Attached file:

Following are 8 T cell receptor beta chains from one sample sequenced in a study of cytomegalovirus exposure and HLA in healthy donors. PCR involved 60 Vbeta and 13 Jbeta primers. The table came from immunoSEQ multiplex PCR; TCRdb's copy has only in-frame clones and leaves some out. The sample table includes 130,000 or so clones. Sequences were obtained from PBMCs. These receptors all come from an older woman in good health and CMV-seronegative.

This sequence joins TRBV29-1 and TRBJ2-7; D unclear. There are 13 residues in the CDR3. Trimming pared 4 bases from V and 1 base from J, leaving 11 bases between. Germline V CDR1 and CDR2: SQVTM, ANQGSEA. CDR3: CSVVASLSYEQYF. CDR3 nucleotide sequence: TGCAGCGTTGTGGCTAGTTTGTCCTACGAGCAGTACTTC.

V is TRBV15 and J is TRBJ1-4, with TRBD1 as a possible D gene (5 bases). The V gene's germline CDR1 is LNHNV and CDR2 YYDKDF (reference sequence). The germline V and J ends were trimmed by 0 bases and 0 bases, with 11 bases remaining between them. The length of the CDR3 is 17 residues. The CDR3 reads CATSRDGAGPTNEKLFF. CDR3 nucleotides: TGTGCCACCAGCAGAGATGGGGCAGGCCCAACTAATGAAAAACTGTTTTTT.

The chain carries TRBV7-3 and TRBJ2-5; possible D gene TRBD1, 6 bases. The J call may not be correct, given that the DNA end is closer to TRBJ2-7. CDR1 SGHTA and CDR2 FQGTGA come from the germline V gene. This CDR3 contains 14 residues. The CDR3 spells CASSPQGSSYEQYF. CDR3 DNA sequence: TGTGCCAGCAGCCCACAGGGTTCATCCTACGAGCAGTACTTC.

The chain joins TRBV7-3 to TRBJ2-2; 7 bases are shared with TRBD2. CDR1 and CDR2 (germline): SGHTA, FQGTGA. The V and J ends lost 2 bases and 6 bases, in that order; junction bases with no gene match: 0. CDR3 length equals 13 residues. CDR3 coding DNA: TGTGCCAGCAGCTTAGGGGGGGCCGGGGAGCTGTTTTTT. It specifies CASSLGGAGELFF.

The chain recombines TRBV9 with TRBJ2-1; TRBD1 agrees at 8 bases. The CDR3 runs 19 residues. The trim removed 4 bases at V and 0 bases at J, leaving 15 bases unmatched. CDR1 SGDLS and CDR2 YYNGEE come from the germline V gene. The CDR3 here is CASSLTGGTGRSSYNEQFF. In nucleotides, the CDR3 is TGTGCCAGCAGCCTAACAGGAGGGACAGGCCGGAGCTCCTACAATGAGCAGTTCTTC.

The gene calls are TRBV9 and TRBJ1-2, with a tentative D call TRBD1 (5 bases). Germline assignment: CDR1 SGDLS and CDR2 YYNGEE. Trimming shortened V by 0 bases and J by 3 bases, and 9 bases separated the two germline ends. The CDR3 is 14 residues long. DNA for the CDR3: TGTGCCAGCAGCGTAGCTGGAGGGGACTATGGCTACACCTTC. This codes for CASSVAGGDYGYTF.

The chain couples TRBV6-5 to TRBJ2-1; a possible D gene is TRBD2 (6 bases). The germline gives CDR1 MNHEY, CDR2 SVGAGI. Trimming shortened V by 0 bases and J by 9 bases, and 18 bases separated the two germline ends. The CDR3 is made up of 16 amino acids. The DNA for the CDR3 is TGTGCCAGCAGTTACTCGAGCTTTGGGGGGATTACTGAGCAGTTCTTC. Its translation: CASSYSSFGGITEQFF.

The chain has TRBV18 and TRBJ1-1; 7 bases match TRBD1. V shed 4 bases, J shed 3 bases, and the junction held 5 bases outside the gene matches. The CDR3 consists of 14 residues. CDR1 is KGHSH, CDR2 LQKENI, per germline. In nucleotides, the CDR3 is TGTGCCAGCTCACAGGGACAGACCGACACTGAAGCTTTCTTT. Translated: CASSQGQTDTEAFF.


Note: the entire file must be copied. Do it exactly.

Following are 8 T cell receptor beta chains from one sample sequenced in a study of cytomegalovirus exposure and HLA in healthy donors. PCR involved 60 Vbeta and 13 Jbeta primers. The table came from immunoSEQ multiplex PCR; TCRdb's copy has only in-frame clones and leaves some out. The sample table includes 130,000 or so clones. Sequences were obtained from PBMCs. These receptors all come from an older woman in good health and CMV-seronegative.

This sequence joins TRBV29-1 and TRBJ2-7; D unclear. There are 13 residues in the CDR3. Trimming pared 4 bases from V and 1 base from J, leaving 11 bases between. Germline V CDR1 and CDR2: SQVTM, ANQGSEA. CDR3: CSVVASLSYEQYF. CDR3 nucleotide sequence: TGCAGCGTTGTGGCTAGTTTGTCCTACGAGCAGTACTTC.

V is TRBV15 and J is TRBJ1-4, with TRBD1 as a possible D gene (5 bases). The V gene's germline CDR1 is LNHNV and CDR2 YYDKDF (reference sequence). The germline V and J ends were trimmed by 0 bases and 0 bases, with 11 bases remaining between them. The length of the CDR3 is 17 residues. The CDR3 reads CATSRDGAGPTNEKLFF. CDR3 nucleotides: TGTGCCACCAGCAGAGATGGGGCAGGCCCAACTAATGAAAAACTGTTTTTT.

The chain carries TRBV7-3 and TRBJ2-5; possible D gene TRBD1, 6 bases. The J call may not be correct, given that the DNA end is closer to TRBJ2-7. CDR1 SGHTA and CDR2 FQGTGA come from the germline V gene. This CDR3 contains 14 residues. The CDR3 spells CASSPQGSSYEQYF. CDR3 DNA sequence: TGTGCCAGCAGCCCACAGGGTTCATCCTACGAGCAGTACTTC.

The chain joins TRBV7-3 to TRBJ2-2; 7 bases are shared with TRBD2. CDR1 and CDR2 (germline): SGHTA, FQGTGA. The V and J ends lost 2 bases and 6 bases, in that order; junction bases with no gene match: 0. CDR3 length equals 13 residues. CDR3 coding DNA: TGTGCCAGCAGCTTAGGGGGGGCCGGGGAGCTGTTTTTT. It specifies CASSLGGAGELFF.

The chain recombines TRBV9 with TRBJ2-1; TRBD1 agrees at 8 bases. The CDR3 runs 19 residues. The trim removed 4 bases at V and 0 bases at J, leaving 15 bases unmatched. CDR1 SGDLS and CDR2 YYNGEE come from the germline V gene. The CDR3 here is CASSLTGGTGRSSYNEQFF. In nucleotides, the CDR3 is TGTGCCAGCAGCCTAACAGGAGGGACAGGCCGGAGCTCCTACAATGAGCAGTTCTTC.

The gene calls are TRBV9 and TRBJ1-2, with a tentative D call TRBD1 (5 bases). Germline assignment: CDR1 SGDLS and CDR2 YYNGEE. Trimming shortened V by 0 bases and J by 3 bases, and 9 bases separated the two germline ends. The CDR3 is 14 residues long. DNA for the CDR3: TGTGCCAGCAGCGTAGCTGGAGGGGACTATGGCTACACCTTC. This codes for CASSVAGGDYGYTF.

The chain couples TRBV6-5 to TRBJ2-1; a possible D gene is TRBD2 (6 bases). The germline gives CDR1 MNHEY, CDR2 SVGAGI. Trimming shortened V by 0 bases and J by 9 bases, and 18 bases separated the two germline ends. The CDR3 is made up of 16 amino acids. The DNA for the CDR3 is TGTGCCAGCAGTTACTCGAGCTTTGGGGGGATTACTGAGCAGTTCTTC. Its translation: CASSYSSFGGITEQFF.

The chain has TRBV18 and TRBJ1-1; 7 bases match TRBD1. V shed 4 bases, J shed 3 bases, and the junction held 5 bases outside the gene matches. The CDR3 consists of 14 residues. CDR1 is KGHSH, CDR2 LQKENI, per germline. In nucleotides, the CDR3 is TGTGCCAGCTCACAGGGACAGACCGACACTGAAGCTTTCTTT. Translated: CASSQGQTDTEAFF.